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Game Review: God of War Collection

by bradiger   November 19, 2009 at 3:21PM  |  Views: 185

With God of War 3 mere months from release, Sony is delving back into Kratos' dark past with God of War Collection. The package includes enhanced versions of God of War and God of War II, complete with re-mastered HD visuals and PS3 trophy support. Have the games aged well enough to justify a new excursion into Hades?

The God of War games got a lot of mileage out of their gory take on Greek mythology, and even after a few years time, they remain as gruesomely enticing as ever. Kratos' blood-soaked journey of redemption, betrayal, and revenge has him crossing blades with a veritable who's who of the Greek pantheon, and it's sure to get your blood pumping at almost every turn. It's a great cinematic experience that really nails the execution, delivering memorable dialogue and intense cutscenes.

The God of War are all about hacking and slashing your way through enormous, albeit linear, worlds. Their scale is often staggering, and though there are a few opportunities for exploration and deviation here and there, they're tightly scripted for the most part. Many of the sequences involve tearing enemies asunder with brutal combos courtesy of your trusty arsenal of weapons and spells, each of which can be upgraded as you progress. In addition to leaving a massive body count behind, you'll also need to use Kratos' agility and brawn to tackle the numerous platform sequences and puzzles.

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It's all done very well; the games strike a great balance between the three major components. They seldom fall prey to dull moments, largely thanks to their expert pacing. You never have to engage in a particular activity long enough for it to bore you. Your objectives become increasingly more complex and challenging, and there is no shortage of monstrous boss encounters. No matter how many times we've tackled these towering adversaries, the epic clashes with beasts such as the hydra or the colossus still rank among the most memorable battles out there.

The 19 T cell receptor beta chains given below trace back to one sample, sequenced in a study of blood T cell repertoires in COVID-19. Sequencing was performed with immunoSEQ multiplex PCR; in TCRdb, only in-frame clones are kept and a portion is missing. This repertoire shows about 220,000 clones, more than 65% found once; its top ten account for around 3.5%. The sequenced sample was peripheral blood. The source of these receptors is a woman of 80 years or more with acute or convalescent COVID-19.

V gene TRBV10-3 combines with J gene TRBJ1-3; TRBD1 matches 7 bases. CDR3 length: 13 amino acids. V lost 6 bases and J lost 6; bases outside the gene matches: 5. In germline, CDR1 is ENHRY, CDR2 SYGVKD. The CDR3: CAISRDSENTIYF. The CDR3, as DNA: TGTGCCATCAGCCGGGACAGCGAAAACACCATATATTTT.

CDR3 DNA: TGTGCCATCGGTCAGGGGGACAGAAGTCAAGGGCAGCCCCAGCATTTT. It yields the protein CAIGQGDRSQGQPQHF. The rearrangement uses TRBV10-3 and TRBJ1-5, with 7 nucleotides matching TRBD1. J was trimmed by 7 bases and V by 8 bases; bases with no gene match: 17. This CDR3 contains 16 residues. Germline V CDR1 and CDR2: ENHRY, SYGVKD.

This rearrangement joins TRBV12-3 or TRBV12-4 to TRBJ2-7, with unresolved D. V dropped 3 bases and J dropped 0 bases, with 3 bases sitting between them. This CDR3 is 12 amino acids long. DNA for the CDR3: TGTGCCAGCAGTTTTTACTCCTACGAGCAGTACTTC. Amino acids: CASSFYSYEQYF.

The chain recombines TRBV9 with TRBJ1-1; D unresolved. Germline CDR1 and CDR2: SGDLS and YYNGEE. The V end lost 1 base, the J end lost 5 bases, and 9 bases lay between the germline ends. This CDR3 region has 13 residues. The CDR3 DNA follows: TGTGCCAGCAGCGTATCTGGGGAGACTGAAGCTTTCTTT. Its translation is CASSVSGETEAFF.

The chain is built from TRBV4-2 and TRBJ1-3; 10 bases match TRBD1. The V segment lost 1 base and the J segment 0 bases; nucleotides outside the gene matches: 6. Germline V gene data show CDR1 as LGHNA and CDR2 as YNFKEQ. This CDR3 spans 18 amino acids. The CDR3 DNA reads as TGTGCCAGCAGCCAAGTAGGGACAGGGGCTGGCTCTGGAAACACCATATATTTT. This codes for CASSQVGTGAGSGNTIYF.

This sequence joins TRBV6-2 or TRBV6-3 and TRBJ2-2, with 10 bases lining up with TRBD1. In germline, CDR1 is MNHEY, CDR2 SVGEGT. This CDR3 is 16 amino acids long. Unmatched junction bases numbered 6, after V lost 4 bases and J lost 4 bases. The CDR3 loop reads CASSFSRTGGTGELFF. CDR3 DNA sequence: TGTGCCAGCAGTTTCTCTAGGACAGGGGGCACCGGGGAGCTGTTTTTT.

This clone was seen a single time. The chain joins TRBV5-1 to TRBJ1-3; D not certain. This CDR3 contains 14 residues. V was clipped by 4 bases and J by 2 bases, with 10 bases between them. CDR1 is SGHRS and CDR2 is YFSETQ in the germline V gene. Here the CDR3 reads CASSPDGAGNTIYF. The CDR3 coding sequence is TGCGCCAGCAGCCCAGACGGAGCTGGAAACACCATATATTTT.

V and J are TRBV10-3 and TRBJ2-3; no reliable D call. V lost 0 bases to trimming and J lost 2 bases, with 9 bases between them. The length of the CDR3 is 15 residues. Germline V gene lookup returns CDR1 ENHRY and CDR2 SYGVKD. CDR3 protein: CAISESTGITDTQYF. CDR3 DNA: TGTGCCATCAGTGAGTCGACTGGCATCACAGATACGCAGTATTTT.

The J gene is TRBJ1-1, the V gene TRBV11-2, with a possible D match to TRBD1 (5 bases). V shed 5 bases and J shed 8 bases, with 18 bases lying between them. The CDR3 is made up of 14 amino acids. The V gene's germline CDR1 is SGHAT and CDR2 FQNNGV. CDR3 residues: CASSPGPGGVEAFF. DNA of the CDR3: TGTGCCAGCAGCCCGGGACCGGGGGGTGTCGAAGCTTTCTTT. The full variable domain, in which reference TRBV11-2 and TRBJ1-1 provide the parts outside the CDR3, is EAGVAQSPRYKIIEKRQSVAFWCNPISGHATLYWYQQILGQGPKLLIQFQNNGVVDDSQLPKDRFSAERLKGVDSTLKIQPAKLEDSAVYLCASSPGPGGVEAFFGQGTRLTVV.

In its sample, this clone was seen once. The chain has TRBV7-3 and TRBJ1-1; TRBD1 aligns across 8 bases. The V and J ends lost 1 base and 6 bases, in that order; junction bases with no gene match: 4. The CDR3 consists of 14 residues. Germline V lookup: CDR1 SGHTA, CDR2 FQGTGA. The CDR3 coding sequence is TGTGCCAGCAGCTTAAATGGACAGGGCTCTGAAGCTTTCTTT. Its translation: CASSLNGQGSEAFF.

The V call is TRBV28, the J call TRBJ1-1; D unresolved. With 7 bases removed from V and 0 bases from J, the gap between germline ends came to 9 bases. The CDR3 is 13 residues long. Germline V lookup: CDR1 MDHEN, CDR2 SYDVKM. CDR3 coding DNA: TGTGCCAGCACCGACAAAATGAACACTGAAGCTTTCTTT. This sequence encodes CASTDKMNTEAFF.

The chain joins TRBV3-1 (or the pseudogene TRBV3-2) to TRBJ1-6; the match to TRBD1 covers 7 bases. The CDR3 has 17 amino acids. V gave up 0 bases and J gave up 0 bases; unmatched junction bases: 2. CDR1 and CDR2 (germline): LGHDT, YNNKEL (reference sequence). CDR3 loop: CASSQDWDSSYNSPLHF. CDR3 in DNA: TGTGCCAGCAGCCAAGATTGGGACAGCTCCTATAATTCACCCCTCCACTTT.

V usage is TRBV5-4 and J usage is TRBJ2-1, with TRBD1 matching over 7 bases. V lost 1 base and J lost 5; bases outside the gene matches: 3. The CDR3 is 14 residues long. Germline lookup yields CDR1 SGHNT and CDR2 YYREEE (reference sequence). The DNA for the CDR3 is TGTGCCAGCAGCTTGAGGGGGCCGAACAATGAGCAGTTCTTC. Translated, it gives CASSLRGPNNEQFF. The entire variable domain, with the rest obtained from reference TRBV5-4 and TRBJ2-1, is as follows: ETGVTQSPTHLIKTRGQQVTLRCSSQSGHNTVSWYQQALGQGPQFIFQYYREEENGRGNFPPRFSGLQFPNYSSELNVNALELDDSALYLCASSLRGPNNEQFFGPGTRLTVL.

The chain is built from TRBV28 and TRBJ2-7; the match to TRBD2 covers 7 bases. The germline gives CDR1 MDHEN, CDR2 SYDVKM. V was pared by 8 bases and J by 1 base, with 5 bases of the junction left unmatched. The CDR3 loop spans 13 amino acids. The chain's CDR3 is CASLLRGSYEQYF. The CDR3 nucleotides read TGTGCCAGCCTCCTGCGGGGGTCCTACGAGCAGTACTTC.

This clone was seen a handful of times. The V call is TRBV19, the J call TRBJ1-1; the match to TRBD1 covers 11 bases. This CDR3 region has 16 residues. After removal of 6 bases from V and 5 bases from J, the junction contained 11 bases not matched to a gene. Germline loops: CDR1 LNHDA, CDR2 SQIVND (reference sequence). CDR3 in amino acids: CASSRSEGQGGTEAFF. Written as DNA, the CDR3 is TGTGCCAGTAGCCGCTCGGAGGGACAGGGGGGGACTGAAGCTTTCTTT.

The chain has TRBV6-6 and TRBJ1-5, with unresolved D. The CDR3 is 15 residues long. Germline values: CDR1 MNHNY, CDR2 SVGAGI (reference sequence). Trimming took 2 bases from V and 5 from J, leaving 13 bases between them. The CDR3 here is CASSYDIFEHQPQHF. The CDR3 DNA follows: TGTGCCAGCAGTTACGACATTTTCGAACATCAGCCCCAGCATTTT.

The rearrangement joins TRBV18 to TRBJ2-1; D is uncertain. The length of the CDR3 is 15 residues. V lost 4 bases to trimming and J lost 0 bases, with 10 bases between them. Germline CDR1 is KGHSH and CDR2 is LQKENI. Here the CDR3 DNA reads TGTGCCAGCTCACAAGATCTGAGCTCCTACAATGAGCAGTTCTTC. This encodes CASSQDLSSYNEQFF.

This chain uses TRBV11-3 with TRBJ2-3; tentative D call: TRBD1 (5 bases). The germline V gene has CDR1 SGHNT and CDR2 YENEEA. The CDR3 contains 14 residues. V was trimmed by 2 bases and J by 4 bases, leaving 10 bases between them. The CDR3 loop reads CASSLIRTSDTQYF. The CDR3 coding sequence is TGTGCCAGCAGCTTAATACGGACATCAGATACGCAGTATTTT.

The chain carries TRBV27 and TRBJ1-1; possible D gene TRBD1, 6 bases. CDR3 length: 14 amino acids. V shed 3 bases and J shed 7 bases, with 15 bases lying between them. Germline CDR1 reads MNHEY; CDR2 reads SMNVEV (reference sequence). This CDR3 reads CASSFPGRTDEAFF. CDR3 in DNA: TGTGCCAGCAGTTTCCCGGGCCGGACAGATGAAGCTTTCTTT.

Altogether, there's easily around 20 hours of action between the two games. And for the more dedicated fans who truly wish to show something for the blood and sweat they've shed, the inclusion of trophy support only sweetens the deal.

With their focus on gratuitous combos and graphic, brutal payoffs, the God of War games are just as fast and fun as you remember. Newcomers will find it easy to get in on the action, though it will take some dedication to master it. The extravagant quicktime events haven't changed, either; expect grisly rewards if you succeed at them, or tedious do-overs if you fail.

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The combat has definitely withstood the test of time, and for the most part, so have the puzzles and platforming. If it's been a while since you've played these games, though, you might have forgotten about the fixed camera angles, which will cause some headaches during the more intense platforming segments. But thanks to the cleaner presentation, it's easier to discern specifics elements in the environment, such as areas on walls that you can climb or blocks that can be wedged out and pulled around as weights. It's a fair trade off.

God of War blew us away with its visuals back in 2005, and its sequel easily pushed the PS2 to its limits. But in this day and age, SD games usually find it harder to measure up. To remedy this, Sony redid much of the games' visuals, and added full 720p support, both with impressive results. The one catch is that many of the cutscenes didn't receive the same treatment, and the stark contrast in clarity between them and the in-game sequences serves an ironic testament to just how slick the new visuals are.

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God of War Collection provides the definitive versions of two PS2 classics. If you've never played them before, there's never been a better time to check them out. For hardcore fans, the updated visuals amount to experiencing these stellar games with fresh eyes. Consider the God of War III demo included in the package icing on the cake.

Reviewed on Sony Playstation 3.

Source: SCEA

 

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